I would like to pass some cables across a downstairs room under the
floorboards. The last time I did this I lifted some floorboards in the
corners of the room, and shoved some plastic rods through with string
attached, pulling cables through with string and leaving the string there
when I finished. I'm going from different places this time, so can't use the
string. It was a bit of a faff though, so I wondered if anyone has any tips
for making the job easier, or what tools to use, etc.
Well, I use garden cane and twine. I've heard of people using toy guns
firing some sort of projectile attached to some despooled thread. This can
be used to pull through the string and then the cable.
If the ground below is smooth, I've even heard of cheap radio controlled
cars, a mirror and a torch being used in a similar manner. I doubt either
method would handle sleeper walls well.
We used tinned cat food rathe than a kipper, and the string was very
light thread, partially cut so that it would break if it got snagged
... but we did exactly this to start the process of running a cable
under the kitchen floor of a London flat :-)
julian (at) bellevue-barn (dot) org (dot) uk
"Dave Plowman" wrote
| Julian Fowler wrote:
| > We used tinned cat food rathe than a kipper, and the string was very
| > light thread, partially cut so that it would break if it got snagged
| But then you wouldn't be able to pull the cat out. Suppose they're cheap
| enough, though.
That Is Not A Nice Comment.
The problem with cats though is that they're inquisitive and may not take
the shortest route, so if they decide to have an explore all around under
the floorboards before popping out to claim the kipper you might have to
re-do cable length calculations.
I can't see a suggested derating factor for "Below Floorboards Pulled By
Cat" in the tables for mounting methods in the IEE regs.
"Andy Wade" wrote
| "Andy Dingley"
| > That's the difference between the IEE and the IETF
| IETF? - Institution of electrical tractive felines?
| Or try EIA/TIA 568 - lots of reference to CAT's in there :-)
The problem with anything more than CAT1 is getting the cats to pull in the
same direction. It must be bloody pandemonium trying to install a 6 CAT
cable. Particularly if only four of them like kipper.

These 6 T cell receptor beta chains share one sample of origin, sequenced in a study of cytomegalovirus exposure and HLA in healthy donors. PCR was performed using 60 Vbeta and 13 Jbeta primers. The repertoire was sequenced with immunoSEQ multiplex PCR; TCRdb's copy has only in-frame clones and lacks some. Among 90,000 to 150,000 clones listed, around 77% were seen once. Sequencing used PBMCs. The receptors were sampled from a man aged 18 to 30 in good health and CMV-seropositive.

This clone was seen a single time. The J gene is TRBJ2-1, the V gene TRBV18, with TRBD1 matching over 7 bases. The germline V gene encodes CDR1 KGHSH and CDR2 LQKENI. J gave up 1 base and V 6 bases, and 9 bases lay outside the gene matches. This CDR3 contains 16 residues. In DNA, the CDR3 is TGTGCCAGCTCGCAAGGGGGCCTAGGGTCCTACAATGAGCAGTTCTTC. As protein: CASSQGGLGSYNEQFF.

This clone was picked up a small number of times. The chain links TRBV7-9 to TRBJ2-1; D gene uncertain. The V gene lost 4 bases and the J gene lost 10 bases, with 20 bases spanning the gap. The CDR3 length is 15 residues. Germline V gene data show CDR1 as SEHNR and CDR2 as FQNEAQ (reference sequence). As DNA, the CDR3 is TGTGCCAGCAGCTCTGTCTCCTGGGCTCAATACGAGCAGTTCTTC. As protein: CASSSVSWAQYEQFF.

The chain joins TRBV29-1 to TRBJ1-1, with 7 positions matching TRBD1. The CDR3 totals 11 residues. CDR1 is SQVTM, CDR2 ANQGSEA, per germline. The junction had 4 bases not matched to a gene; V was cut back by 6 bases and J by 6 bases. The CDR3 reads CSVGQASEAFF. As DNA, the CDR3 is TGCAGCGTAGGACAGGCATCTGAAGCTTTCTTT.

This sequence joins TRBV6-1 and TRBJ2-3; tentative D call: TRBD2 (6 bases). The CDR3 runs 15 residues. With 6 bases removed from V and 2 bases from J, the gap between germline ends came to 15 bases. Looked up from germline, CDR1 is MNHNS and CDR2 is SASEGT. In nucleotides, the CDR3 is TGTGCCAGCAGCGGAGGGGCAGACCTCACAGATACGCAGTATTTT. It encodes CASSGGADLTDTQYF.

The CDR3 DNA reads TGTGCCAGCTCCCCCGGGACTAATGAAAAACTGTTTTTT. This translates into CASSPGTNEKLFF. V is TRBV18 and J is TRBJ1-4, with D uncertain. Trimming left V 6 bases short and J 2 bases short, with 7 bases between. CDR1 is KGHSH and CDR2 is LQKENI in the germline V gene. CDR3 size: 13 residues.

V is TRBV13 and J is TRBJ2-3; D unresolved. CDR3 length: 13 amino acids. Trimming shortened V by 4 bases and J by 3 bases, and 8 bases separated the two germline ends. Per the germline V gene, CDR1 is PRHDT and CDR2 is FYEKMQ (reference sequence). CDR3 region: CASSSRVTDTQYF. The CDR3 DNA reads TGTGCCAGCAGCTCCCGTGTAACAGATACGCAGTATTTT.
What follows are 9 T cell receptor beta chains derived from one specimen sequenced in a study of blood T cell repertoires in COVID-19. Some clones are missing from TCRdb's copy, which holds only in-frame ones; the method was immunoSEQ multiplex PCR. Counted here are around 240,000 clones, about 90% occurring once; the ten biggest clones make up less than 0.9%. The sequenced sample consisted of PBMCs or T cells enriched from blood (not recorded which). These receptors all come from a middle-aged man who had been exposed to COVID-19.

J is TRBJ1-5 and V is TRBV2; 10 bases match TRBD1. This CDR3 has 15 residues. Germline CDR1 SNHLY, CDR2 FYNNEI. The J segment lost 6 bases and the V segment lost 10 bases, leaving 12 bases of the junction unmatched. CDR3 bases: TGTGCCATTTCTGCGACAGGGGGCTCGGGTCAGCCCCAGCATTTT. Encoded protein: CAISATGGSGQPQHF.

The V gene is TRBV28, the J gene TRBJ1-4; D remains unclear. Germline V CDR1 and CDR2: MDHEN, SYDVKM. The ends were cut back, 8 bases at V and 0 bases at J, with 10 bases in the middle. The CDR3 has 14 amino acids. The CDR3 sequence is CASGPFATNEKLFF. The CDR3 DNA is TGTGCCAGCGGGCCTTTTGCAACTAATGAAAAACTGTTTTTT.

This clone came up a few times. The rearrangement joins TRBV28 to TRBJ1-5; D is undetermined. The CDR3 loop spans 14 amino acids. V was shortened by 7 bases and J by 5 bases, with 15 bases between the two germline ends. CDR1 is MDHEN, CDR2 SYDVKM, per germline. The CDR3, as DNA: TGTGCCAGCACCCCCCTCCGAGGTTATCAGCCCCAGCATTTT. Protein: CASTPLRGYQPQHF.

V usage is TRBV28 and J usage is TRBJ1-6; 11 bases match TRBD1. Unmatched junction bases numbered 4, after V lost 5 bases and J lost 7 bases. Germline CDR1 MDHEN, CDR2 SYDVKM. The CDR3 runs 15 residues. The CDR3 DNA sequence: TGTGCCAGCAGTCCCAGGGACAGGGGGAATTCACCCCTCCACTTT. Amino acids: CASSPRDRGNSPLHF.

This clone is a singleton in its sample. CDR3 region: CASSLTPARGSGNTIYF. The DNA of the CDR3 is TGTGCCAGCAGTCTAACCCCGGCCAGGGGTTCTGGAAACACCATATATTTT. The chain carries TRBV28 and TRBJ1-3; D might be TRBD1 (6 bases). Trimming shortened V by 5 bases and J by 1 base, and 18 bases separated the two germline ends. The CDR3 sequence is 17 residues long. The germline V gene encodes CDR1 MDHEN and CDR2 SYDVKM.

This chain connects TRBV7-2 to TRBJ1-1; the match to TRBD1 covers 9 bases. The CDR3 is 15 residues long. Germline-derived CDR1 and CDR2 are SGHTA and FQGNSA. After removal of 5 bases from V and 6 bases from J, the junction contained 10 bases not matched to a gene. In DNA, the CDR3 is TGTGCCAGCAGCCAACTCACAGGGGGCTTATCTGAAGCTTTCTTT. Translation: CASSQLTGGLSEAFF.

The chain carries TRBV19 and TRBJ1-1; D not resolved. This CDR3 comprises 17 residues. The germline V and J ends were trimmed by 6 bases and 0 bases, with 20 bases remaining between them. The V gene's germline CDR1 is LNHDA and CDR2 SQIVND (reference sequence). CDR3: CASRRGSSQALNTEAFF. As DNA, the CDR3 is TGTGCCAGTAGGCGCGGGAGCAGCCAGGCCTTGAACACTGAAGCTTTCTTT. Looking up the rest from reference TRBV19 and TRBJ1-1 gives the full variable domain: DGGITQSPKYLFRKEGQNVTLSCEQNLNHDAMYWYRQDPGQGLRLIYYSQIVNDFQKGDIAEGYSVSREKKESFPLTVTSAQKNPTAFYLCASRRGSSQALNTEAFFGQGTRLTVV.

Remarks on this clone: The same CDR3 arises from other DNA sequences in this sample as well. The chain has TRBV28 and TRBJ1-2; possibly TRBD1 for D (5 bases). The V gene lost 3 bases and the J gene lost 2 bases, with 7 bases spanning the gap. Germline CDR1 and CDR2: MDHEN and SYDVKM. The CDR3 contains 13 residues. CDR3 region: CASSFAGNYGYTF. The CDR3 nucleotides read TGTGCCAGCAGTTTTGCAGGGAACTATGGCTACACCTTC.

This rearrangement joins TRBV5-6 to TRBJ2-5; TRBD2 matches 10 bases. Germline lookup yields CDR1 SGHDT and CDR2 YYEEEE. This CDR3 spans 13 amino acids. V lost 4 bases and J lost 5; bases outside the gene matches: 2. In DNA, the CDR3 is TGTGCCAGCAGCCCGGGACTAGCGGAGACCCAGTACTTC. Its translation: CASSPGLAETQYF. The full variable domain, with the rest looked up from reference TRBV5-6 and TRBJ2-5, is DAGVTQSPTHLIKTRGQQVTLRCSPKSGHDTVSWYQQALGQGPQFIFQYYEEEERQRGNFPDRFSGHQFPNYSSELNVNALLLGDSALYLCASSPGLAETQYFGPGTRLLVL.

Internet Engineering Task Force
Publishers of RFC 1149
"A Standard for the Transmission of IP Datagrams on Avian Carriers"
and RFC 2549
"IP over Avian Carriers with QoS"
"Andy Dingley" wrote
| Internet Engineering Task Force
| Publishers of RFC 1149
| "A Standard for the Transmission of IP Datagrams on Avian Carriers"
| and RFC 2549
| "IP over Avian Carriers with QoS"
RFC 875 - Gateways, architectures, and heffalumps
Available from the above sites.
The first, and only implementation of the standard:
or any of the April RFCs listed at
Alan J. Wylie http://www.glaramara.freeserve.co.uk /
"Perfection [in design] is achieved not when there is nothing left to add,
I've done the job using a pet rat (borrowed from a friend while on
holiday) - tied a length of cotton loosely around its middle and it
worked a treat (tied a length of string to the cotton, pulled that
through, then attached the cable to the string.
It was crucial that Ratty was constrained to operate within two
joists, so didn't have the run of the entire house between the
Let me explain.....
The kipper is dead, and has no ability to run. What you do is pull the
kipper through using a piece of string from the place where you want
your cat to run to. Attach a piece of string to the cat before it sets
off, then you can collect the string from the cat when it comes out
the other side. Job complete.
Hmm, I'm sure there's a problem with my logic somewhere, but I can't
see what it is ;)
HomeOwnersHub.com is a website for homeowners and building and maintenance pros. It is not affiliated with any of the manufacturers or service providers discussed here.
All logos and trade names are the property of their respective owners.